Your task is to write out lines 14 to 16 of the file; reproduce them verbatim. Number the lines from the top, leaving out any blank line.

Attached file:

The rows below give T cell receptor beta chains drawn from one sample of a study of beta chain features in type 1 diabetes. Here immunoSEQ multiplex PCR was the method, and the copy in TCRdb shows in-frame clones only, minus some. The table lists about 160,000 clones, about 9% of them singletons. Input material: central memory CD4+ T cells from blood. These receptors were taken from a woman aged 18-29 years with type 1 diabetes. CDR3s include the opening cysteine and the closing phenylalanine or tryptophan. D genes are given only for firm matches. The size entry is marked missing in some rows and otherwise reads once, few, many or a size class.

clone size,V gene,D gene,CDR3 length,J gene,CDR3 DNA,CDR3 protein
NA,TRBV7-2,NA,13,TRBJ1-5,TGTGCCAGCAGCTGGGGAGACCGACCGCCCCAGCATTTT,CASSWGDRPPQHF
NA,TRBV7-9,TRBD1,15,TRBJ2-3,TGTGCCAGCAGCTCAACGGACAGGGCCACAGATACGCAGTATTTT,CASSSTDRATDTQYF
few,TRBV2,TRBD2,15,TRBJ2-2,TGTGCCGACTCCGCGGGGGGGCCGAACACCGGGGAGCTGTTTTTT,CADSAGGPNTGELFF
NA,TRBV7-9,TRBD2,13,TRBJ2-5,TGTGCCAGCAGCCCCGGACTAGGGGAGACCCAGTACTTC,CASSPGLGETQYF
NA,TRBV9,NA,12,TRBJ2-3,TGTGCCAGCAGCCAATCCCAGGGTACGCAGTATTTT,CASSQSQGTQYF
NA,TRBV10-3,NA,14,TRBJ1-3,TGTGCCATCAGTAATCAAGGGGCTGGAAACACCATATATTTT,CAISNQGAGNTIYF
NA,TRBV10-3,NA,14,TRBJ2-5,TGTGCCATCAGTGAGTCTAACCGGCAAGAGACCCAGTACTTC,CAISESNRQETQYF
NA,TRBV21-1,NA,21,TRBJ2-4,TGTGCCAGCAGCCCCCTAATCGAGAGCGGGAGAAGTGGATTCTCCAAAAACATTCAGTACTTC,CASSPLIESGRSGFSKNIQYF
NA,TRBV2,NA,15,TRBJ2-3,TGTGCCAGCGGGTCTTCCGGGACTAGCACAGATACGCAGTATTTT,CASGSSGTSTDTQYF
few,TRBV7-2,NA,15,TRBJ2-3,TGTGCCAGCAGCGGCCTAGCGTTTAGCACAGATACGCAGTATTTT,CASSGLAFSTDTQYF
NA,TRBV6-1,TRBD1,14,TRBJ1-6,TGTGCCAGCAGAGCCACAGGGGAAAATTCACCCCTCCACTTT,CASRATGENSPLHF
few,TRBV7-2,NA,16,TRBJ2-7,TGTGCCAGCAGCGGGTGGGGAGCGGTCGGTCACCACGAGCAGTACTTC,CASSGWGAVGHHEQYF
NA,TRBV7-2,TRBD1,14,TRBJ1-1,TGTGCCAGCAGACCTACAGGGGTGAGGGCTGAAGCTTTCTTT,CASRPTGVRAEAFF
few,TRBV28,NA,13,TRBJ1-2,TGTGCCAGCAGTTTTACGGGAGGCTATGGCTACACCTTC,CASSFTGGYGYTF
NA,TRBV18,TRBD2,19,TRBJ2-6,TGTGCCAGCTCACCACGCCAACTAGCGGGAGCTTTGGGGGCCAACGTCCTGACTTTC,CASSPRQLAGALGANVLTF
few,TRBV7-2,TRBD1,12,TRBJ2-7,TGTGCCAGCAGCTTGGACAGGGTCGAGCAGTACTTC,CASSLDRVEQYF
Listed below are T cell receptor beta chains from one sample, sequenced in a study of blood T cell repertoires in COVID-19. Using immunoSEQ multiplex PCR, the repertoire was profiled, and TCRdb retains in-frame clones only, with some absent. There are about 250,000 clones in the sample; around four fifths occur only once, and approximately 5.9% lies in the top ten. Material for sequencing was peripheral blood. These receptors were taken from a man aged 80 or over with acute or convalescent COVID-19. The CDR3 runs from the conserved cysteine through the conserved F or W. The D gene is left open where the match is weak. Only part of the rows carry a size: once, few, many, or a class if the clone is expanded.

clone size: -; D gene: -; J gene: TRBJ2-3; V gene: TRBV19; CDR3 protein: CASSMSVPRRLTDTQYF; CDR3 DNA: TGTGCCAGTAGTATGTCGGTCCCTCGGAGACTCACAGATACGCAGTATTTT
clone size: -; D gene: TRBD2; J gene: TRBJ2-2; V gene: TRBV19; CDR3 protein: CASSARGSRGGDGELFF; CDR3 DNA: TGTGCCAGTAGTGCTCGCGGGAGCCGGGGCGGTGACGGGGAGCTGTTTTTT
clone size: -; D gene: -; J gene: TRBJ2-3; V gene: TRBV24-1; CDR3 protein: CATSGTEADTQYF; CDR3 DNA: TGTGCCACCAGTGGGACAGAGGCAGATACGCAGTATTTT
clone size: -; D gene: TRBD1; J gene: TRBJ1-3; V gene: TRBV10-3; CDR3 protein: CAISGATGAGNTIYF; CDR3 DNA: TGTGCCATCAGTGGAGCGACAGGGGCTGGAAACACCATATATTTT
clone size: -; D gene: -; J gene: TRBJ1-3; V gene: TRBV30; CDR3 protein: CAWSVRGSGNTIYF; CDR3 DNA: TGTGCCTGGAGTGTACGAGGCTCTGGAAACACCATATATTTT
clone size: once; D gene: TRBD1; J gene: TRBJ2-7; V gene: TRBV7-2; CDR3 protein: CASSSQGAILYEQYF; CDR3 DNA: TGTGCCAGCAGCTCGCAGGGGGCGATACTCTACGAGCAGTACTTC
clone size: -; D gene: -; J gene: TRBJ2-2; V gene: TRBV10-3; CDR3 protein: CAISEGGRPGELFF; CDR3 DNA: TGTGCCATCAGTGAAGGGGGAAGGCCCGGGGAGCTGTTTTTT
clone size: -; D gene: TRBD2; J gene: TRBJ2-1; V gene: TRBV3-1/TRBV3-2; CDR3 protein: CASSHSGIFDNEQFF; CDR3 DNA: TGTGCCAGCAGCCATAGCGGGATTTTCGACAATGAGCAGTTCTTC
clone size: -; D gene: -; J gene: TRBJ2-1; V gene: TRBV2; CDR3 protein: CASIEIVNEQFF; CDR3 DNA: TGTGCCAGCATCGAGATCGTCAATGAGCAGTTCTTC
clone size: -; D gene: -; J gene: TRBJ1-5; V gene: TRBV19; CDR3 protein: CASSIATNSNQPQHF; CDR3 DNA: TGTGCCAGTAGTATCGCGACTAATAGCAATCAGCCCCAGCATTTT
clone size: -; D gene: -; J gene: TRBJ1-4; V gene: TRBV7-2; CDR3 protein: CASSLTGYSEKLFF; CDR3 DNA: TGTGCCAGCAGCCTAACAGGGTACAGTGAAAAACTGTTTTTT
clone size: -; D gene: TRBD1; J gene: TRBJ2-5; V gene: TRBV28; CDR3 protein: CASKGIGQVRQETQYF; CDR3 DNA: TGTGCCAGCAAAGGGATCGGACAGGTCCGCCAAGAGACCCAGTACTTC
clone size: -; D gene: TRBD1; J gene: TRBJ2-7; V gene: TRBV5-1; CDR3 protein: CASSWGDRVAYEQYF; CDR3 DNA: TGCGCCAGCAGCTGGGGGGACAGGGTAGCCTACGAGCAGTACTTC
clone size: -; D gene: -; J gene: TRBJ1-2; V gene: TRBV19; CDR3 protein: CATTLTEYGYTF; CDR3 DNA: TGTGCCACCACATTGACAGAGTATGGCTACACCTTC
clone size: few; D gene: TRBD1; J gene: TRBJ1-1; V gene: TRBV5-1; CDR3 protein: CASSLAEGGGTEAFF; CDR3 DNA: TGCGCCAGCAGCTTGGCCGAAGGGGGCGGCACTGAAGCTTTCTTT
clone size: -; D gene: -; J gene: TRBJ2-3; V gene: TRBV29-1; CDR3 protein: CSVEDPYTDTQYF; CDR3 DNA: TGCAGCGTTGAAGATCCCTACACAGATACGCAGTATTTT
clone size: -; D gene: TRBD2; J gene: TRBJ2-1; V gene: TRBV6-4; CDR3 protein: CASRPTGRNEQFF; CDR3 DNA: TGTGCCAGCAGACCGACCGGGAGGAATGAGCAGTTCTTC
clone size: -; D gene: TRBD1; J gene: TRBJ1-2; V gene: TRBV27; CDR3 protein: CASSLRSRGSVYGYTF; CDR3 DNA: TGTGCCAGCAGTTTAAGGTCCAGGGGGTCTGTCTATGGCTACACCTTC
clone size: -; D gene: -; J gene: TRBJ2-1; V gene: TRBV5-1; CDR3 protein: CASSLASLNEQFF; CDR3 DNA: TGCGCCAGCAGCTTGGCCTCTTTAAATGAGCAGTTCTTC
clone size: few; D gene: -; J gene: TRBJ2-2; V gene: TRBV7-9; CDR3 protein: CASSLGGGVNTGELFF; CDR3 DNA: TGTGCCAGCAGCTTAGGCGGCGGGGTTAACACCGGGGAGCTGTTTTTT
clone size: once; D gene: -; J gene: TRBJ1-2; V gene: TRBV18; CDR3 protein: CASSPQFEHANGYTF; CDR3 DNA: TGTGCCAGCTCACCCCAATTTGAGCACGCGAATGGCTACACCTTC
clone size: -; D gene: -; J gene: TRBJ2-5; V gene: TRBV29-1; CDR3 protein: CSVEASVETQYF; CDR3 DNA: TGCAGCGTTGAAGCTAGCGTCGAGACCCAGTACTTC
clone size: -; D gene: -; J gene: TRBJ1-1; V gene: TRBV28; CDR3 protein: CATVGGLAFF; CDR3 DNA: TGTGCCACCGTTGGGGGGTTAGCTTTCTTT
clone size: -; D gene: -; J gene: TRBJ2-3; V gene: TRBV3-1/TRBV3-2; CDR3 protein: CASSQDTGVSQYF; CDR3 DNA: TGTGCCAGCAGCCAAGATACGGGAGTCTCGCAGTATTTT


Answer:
few,TRBV7-2,NA,16,TRBJ2-7,TGTGCCAGCAGCGGGTGGGGAGCGGTCGGTCACCACGAGCAGTACTTC,CASSGWGAVGHHEQYF
NA,TRBV7-2,TRBD1,14,TRBJ1-1,TGTGCCAGCAGACCTACAGGGGTGAGGGCTGAAGCTTTCTTT,CASRPTGVRAEAFF
few,TRBV28,NA,13,TRBJ1-2,TGTGCCAGCAGTTTTACGGGAGGCTATGGCTACACCTTC,CASSFTGGYGYTF